After graduation from my BA program, I wondered how, when, where – or even IF – to share the story of my journey with Developmental Trauma Disorder (DTD), which was researched and presented in the form of my thesis. I stumbled through the healing of chronic physical pain and DTD using movement and art to excavate the tiny jewels of untapped and forgotten unintegrated experiences held in my body. Although my thesis was actually a hypothesis – I found very little research to support the entirety of my topic. I was also approached by a publisher to submit my work. They were extending inquiries to potential authors regarding book publication topics, ideas, and genres. I responded and was immediately contacted. “Write the book”, she said. She went on to say that her sister was in the mental health field, and that all of the research literature what just that – research. And the literature was focusing on the perspective of the professional, not the person or the client. The discourse was all about methods, protocols, efficacy of approaches, statistics, co-morbid disorders and diagnosis, the DSM, etc. No one, she said, has published anything from the client’s perspective. Her idea was to use the personal narrative from my thesis, extracting all the research of course, and to self-publish the book. She made it clear that people who are impacted by and experience chronic PTSD, Complex Trauma, and Relational Trauma aren’t telling their story. Do it. Write it. Finding community through commonality can be a key turning point toward wholeness.
And so I decided to share it all in a blog. Why? First, a blog is way more fluid, immediate and flexible than a book. Now don’t get me wrong, I love books. Hardbound, glossy cover – nothing grabs my attention like a beautifully crafted book cover or a trade paperback in a gorgeous color – turning those pages and curling up with a cup of tea, hmmm, delicious. However, the immediacy of a blog is much more satisfying – it soothes my solution oriented personality.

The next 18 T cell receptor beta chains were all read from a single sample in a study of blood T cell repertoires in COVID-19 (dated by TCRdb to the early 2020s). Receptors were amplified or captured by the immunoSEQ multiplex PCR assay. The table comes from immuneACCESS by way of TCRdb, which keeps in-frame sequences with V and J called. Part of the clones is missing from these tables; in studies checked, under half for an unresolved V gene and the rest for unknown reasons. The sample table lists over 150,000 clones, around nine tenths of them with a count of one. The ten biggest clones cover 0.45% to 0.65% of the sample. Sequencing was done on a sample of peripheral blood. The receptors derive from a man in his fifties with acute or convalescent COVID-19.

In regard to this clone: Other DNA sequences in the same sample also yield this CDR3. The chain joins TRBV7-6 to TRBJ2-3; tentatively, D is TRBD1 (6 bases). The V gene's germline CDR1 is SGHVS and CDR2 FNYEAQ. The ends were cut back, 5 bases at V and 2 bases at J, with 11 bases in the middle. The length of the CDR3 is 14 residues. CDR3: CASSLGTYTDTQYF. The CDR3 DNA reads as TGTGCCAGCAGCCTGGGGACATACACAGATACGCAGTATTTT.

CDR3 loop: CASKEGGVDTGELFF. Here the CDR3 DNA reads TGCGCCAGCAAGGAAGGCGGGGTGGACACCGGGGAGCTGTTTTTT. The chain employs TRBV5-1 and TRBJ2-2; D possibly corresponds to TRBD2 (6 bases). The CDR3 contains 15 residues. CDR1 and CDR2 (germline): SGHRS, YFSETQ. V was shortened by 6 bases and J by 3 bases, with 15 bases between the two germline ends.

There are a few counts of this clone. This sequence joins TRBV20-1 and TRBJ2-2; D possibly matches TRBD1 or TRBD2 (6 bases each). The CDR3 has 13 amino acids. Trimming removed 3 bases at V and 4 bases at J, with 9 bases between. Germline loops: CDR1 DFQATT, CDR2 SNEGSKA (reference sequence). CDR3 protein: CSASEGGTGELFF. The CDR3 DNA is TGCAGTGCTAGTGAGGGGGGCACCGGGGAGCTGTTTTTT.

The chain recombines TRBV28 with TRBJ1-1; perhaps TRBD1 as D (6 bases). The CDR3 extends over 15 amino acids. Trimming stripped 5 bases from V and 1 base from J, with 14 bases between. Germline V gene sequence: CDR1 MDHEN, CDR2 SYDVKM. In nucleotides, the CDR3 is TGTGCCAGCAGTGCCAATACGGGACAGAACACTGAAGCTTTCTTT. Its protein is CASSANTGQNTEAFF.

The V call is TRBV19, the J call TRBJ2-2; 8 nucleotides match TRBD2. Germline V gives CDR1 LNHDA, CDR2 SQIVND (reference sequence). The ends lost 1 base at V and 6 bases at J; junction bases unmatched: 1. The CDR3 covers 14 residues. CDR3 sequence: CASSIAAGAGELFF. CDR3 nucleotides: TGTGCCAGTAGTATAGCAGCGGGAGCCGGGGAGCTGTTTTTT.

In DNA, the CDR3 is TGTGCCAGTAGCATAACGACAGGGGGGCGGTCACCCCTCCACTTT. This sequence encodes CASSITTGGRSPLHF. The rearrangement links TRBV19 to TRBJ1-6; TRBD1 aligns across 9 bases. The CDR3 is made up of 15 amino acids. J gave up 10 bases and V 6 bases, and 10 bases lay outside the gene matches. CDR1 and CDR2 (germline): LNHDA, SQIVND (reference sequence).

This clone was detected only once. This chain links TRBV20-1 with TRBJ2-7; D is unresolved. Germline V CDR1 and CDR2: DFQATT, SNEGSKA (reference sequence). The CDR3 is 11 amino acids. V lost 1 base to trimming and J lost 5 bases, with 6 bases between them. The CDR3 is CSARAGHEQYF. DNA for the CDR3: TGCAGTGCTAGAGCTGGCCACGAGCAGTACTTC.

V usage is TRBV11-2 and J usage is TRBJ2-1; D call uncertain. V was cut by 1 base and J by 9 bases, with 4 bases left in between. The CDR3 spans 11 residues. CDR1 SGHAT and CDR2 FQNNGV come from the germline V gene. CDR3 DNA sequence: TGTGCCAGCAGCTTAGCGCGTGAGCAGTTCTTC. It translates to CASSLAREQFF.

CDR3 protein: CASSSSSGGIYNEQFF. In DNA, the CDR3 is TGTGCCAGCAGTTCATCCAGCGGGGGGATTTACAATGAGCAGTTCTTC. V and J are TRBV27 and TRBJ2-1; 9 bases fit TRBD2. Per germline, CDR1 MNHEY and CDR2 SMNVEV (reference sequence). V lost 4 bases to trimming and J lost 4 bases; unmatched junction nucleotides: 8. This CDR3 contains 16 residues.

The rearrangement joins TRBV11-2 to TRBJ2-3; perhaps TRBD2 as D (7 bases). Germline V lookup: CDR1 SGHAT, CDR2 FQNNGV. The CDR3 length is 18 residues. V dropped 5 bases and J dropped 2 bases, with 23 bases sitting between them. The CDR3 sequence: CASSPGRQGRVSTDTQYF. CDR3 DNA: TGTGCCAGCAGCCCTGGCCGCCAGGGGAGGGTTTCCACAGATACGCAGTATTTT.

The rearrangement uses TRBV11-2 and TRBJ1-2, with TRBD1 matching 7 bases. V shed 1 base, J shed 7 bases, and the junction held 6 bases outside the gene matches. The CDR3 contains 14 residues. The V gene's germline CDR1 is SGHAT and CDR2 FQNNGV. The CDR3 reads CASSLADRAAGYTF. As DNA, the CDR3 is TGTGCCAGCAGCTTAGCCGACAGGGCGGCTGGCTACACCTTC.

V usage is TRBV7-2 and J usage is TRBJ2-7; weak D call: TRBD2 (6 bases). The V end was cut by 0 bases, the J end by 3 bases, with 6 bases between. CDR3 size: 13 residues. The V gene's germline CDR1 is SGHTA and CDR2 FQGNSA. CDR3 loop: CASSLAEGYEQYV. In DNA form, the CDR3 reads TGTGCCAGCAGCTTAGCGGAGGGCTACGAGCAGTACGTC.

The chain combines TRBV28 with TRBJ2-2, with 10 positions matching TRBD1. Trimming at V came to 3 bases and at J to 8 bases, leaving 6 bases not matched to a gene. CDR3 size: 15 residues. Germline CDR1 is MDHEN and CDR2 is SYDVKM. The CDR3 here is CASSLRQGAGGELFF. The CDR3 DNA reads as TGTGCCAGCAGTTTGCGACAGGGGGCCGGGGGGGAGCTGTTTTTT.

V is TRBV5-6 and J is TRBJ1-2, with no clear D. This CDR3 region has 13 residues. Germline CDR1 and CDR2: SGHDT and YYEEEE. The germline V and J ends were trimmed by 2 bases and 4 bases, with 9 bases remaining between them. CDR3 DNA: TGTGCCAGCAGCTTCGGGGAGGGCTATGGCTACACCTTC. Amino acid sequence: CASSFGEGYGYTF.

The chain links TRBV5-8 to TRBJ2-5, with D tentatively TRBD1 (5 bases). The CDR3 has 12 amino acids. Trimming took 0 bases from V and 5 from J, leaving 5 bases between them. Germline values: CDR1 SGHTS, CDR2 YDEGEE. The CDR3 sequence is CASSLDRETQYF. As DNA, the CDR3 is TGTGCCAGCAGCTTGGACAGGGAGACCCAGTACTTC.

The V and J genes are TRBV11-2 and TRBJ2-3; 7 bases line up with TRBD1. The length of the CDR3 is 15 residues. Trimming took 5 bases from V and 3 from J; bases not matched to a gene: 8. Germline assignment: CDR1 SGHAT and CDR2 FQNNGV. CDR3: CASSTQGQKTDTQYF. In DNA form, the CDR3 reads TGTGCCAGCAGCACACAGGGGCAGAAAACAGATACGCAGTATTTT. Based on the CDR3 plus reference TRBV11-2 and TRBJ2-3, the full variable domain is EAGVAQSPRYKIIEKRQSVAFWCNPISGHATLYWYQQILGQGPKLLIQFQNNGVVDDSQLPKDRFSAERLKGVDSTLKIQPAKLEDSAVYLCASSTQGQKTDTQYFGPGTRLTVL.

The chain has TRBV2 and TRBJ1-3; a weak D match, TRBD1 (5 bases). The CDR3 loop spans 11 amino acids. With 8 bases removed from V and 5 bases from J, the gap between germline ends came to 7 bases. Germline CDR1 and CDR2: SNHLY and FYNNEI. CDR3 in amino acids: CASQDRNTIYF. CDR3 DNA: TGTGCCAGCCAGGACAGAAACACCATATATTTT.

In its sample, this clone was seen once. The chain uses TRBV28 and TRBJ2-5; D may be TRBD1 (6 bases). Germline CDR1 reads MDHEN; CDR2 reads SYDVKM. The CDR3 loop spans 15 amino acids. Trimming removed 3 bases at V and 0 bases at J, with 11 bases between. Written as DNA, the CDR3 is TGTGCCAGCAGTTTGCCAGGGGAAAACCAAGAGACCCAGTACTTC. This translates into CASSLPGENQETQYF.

Second, I wanted to share my story in general because I hope what I’ve experienced and am writing about is useful to someone who may be experiencing something similar to my journey. I hope that people might benefit from this information and in turn, from the technique of combining movement and art. To be clear, I’m not advocating that people do trauma recovery on their own. No. I engaged with these two approaches under the watchful eye of professionals, a strong support group of friends and peers and with the helpful aspect of using research to disprove or validate my own experiences. And because I rarely do things as others do – in order, with a plan or within some sort of linear framework – I felt it was important to stay true to who I am when I considered using a blog platform. I’m a gypsy. A Creative. Random. Chaotic. By the seat of my pants. Third, there are costs involved when self-publishing a book, and self-publishing is expensive. At the time I just didn’t have these funds available to me nor did I want to do a GoFundMe. Add up the costs for color images, editors, and more and it was an expense that I didn’t want to take on. I looked at other platforms, but some required me to turn over publishing rights, which I wasn’t willing to do.
There is also a level of authenticity I find very refreshing in writing a blog – it’s uncensored and imperfect even. Ultimately, I also wanted to make this information accessible to as many people as possible. Not everyone enjoys reading actual books the way I do, not everyone leaves the house, or shops at malls (gross), or wants to read a long, drawn out boring scientific research paper published on butchered trees or even recycled paper, and bound between more paper. Not everyone can afford to purchase new books hot off the press (or used ones for that matter). Life sometimes requires that discretionary income be used for other purposes such as medical bills, food, car repairs, a new pair of shoes for the little human as they start their first day of kindergarten. That is of course, if discretionary income is even available to many folks. Access. Equal access. People enjoy a vast array of information found on the interwebs, learn new things, study and research a plethora of topics and share their own personal narratives. And so, a blog.